The Mystery of the Waterloo Dead Soldiers Will Be Reexamined by Academics | Archeology


It was an epic battle that has been commemorated with words, poetry and even a legendary song by Abba, but 207 years to the day after the troops clashed at Waterloo, a horrifying question remains: what was it? happened to the dead?

While tens of thousands of men and horses died at the site in modern-day Belgium, few remains have been found, with amputated legs and a skeleton unearthed under a parking lot south of Brussels among the handful of finds.

The long-standing explanation is macabre: According to reports shortly after the conflict, the bones were collected, pulverized and turned into fertilizer for agricultural use.

“It is certainly a singular fact that Great Britain sent multitudes of soldiers to fight the battles of this country on the continent of Europe, and then imported the bones as an article of trade to fatten her soil!” reported the London Observer in November 1822.

Now a battlefield expert has said that while the theory is credible, further fieldwork is needed to investigate such claims.

Writing in the Journal of Conflict Archaeology, Professor Tony Pollard, director of the University of Glasgow’s Battlefield Archeology Centre, has collected vivid descriptions and images from those who visited Waterloo in the aftermath of the battle of 1815, which pitted Napoleon’s forces against a British-led coalition and a Prussian-led one.

Reports reveal the horror of the scene, including a morbid encounter with “a human hand, almost skeletonized, stretched above the ground”, as writer Charlotte Eaton describes it.

Pollard added that the search yielded a number of surprises, “including the discovery of female bodies – at least one of whom was dressed in French cavalry uniform”, he said.

But while the accounts include testimonies of burned bodies, they also refer to burials, often with information about their location.

“The bodies were buried in some places by the hundreds in large pits, but in other places they were buried singly or in small groups – the graves were like molehills stretched across the fields,” Pollard said. .

Now, as senior scholar and archaeological director of the charity Waterloo Uncovered, Pollard and his team are set to return to the battlefield next month to continue their archaeological investigation, aided by eyewitness testimony. .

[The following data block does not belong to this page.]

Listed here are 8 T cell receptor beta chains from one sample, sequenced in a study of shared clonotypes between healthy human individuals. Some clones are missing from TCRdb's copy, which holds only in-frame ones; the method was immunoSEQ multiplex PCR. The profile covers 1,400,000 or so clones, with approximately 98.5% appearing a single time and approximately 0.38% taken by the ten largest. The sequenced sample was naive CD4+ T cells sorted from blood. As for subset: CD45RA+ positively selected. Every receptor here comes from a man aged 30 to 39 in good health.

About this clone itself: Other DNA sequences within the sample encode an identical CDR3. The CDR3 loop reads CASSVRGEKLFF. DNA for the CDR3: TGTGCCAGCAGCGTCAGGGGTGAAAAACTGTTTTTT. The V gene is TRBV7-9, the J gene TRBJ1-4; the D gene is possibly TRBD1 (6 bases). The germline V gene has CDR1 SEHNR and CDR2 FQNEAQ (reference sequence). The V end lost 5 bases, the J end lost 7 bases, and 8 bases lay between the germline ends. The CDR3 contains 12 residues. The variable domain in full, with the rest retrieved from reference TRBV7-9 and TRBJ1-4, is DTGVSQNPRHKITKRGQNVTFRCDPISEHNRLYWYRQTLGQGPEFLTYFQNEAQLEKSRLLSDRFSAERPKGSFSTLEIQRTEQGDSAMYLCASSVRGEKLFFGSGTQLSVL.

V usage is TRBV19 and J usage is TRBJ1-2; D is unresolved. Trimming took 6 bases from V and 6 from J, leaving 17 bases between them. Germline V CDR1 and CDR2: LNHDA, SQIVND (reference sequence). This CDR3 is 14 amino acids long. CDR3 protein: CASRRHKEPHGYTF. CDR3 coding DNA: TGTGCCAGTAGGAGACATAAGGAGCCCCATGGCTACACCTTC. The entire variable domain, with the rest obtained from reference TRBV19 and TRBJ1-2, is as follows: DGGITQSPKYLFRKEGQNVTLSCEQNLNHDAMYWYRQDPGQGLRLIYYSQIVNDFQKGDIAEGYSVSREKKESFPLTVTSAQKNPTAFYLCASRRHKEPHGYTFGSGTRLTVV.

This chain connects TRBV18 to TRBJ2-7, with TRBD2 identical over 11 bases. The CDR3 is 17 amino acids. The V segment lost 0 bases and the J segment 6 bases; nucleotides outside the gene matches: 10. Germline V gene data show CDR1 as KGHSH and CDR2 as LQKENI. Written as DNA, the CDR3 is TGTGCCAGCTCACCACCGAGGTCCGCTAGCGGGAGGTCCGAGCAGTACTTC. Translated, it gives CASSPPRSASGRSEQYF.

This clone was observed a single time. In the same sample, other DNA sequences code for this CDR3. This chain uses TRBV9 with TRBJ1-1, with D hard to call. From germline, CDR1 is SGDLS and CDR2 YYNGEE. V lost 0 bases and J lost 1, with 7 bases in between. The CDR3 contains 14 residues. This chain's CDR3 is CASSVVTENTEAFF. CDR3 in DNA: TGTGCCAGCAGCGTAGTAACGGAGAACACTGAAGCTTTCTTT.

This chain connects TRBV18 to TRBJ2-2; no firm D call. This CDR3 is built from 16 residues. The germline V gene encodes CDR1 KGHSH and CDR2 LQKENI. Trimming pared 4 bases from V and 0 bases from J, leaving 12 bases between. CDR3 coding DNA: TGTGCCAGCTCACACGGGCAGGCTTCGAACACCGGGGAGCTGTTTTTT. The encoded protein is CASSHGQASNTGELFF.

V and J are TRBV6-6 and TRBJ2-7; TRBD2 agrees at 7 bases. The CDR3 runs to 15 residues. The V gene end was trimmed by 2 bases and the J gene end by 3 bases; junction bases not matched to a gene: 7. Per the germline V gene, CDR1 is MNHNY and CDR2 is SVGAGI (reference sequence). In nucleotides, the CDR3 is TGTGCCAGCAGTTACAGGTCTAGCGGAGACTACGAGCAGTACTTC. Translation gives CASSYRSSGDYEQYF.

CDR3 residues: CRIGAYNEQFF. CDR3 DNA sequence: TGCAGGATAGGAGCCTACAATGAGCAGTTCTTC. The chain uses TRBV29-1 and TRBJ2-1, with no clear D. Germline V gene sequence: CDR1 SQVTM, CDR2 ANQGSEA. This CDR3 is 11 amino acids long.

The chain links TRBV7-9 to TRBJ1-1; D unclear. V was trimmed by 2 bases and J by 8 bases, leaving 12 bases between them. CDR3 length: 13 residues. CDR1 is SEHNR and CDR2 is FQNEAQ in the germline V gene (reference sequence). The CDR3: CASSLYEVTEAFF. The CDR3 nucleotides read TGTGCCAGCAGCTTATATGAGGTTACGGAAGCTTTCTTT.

“Even if the bone removal stories are true, I don’t expect all the graves to have been emptied, and we have few clues to the whereabouts of any surviving graves,” Pollard said. “It would be really interesting to find evidence of pits from which bones have been removed – that’s the kind of disturbance that would produce a geophysical anomaly.”

Among other work, the team will begin a battlefield-scale survey using geophysical techniques such as electromagnetic methods.

Dr Kevin Linch, a University of Leeds expert in the Napoleonic Wars, who is not involved in the work, said there was good reason to claim the bones of the dead were used as fertiliser, although other activities, such as plowing or scavenging by animals, could have led to their dispersal.

Linch added that Waterloo Uncovered was important not just because of the information it can provide, but because the charity involves modern-day veterans who live with injury or trauma.

“As the Napoleonic & Revolutionary War Graves Charity recognizes, finding and recognizing war graves from this era is as important as any other, and archaeological research has the potential to tell us much about the life and death of soldiers, and can even identify the burial of some people,” he said.


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